Are "lock-ins and document format changes/obfuscation" honestly put forth as "competing with free?" It seems to me that this is best classified as "desperately preventing competition." Unless my grasp of the English language fails me, "competition" would enable a) better price, b) better features, or c) increased convenience compared to other offering similar products.
It seems that Microsoft is not really doing any of these things, but rather is leveraging it’s existing near-monopolies in various areas in a combined fashion in order to maintain it’s near-monopolies in those same various areas. I suppose looked at through the right filers, the cross integration could be viewed as “increased convenience,” but I personally think that’s stretching it a little. The reason I make that statement has to do with changes like the Ribbon bar. The Ribbon bar could well be viewed as an “increased convenience” feature, if only the original features has remained an option. Instead, by making it a mandatory feature, they are locking new users into by getting them familiar with their interface in the hopes that they will then reject more traditional ones. For that matter, cross integration would things like Sharepoint could be viewed as competitive, if only others were even able to compete. Where are the APIs allowing the construction of a Sharepoint-like product by competitors?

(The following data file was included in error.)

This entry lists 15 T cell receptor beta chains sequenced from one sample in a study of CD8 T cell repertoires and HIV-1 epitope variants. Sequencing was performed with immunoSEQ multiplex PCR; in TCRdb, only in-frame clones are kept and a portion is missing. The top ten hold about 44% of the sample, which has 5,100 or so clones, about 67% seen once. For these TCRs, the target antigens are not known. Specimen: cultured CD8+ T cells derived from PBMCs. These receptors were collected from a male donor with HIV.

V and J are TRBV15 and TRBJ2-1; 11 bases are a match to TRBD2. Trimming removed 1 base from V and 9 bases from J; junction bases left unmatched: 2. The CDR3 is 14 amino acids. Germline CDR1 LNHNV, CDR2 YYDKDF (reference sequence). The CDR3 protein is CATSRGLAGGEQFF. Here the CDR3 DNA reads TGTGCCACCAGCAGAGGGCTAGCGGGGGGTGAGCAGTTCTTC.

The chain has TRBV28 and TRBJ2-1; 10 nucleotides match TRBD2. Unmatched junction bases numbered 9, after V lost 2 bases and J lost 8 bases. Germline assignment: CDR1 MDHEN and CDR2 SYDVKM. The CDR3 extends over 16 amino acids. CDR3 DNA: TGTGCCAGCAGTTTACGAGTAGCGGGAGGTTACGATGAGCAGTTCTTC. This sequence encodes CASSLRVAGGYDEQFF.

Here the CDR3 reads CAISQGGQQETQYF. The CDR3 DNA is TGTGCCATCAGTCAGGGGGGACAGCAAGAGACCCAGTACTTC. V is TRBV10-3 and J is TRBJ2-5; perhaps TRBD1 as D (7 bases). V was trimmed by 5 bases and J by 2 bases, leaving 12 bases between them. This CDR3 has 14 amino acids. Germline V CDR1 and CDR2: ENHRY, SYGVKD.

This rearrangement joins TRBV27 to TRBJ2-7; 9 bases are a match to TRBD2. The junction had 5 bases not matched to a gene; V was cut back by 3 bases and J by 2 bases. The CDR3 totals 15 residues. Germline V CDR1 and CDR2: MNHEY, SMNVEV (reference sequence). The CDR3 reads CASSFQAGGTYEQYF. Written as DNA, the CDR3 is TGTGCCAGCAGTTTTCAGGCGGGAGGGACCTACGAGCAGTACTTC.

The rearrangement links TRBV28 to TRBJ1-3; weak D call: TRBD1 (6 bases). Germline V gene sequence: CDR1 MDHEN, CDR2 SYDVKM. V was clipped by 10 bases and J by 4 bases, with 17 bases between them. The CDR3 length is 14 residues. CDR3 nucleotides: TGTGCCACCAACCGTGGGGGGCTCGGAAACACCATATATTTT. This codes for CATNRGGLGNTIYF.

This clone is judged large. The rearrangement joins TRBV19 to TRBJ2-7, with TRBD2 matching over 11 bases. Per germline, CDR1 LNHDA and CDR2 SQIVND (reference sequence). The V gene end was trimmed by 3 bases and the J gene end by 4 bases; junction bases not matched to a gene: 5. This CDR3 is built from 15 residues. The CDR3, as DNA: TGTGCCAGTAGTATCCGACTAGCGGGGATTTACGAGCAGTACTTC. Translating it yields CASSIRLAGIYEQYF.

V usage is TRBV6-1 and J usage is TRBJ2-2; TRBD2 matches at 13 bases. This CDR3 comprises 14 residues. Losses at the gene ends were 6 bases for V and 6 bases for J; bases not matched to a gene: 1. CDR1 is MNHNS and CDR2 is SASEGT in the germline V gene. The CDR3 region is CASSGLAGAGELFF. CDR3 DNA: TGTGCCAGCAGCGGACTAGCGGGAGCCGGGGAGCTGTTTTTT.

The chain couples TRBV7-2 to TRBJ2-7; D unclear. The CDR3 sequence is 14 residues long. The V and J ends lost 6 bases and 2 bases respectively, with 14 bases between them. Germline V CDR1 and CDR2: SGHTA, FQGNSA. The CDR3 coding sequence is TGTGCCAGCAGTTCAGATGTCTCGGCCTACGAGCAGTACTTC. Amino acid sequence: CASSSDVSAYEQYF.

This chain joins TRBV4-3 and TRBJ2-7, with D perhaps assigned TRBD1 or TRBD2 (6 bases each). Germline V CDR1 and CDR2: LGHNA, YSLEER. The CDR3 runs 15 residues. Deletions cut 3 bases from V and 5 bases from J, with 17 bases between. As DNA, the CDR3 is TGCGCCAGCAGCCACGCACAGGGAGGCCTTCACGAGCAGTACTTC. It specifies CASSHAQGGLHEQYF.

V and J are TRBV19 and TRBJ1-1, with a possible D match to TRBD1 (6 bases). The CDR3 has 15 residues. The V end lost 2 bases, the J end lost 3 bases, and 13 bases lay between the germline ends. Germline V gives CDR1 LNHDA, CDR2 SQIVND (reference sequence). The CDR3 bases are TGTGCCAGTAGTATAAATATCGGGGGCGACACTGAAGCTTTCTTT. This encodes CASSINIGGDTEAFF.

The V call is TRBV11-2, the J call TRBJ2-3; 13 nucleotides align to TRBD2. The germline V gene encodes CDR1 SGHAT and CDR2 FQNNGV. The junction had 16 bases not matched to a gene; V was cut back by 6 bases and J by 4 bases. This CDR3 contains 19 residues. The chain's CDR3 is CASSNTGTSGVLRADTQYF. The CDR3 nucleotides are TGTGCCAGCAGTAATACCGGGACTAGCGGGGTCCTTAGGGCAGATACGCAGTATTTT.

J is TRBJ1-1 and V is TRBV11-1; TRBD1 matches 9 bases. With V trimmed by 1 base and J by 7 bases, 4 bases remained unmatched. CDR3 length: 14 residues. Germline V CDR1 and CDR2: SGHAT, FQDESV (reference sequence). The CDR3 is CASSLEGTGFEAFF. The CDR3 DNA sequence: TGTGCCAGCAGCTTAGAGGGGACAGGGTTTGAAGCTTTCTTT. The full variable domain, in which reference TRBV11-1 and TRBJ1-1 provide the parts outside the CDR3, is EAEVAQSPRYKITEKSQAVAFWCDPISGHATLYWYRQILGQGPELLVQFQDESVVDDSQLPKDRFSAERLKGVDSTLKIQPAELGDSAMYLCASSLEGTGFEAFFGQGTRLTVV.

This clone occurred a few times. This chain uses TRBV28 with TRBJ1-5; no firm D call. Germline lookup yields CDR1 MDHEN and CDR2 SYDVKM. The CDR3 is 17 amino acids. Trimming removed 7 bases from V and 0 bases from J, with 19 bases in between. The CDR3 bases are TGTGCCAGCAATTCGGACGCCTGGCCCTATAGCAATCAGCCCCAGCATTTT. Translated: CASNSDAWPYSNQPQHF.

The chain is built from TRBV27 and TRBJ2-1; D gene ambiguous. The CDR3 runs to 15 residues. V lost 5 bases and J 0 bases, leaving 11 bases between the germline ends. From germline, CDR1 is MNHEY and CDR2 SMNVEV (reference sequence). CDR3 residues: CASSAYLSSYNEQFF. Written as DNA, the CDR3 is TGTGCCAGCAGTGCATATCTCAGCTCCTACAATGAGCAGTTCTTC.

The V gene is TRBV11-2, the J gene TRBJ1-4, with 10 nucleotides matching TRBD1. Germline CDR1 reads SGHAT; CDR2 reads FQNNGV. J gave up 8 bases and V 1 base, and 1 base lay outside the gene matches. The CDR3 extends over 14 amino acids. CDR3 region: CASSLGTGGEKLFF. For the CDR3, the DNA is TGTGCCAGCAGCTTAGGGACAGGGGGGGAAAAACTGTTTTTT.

I realise that antitrust, monopolies and competition are touchy areas, (especially amongst USians,) however I just can’t see Microsoft’s perpetual “mandatory changes” as anything other than lock in. If you upgrade one application to get a feature you want, you will be forced into upgrading them all; an expensive proposition to say the least.
Anyway, that was ranty and probably incoherent: I just wanted to bitch about the idea that Microsoft “competes with free.” They don’t. I’m going to get coffee now…hey, thanks for my coat…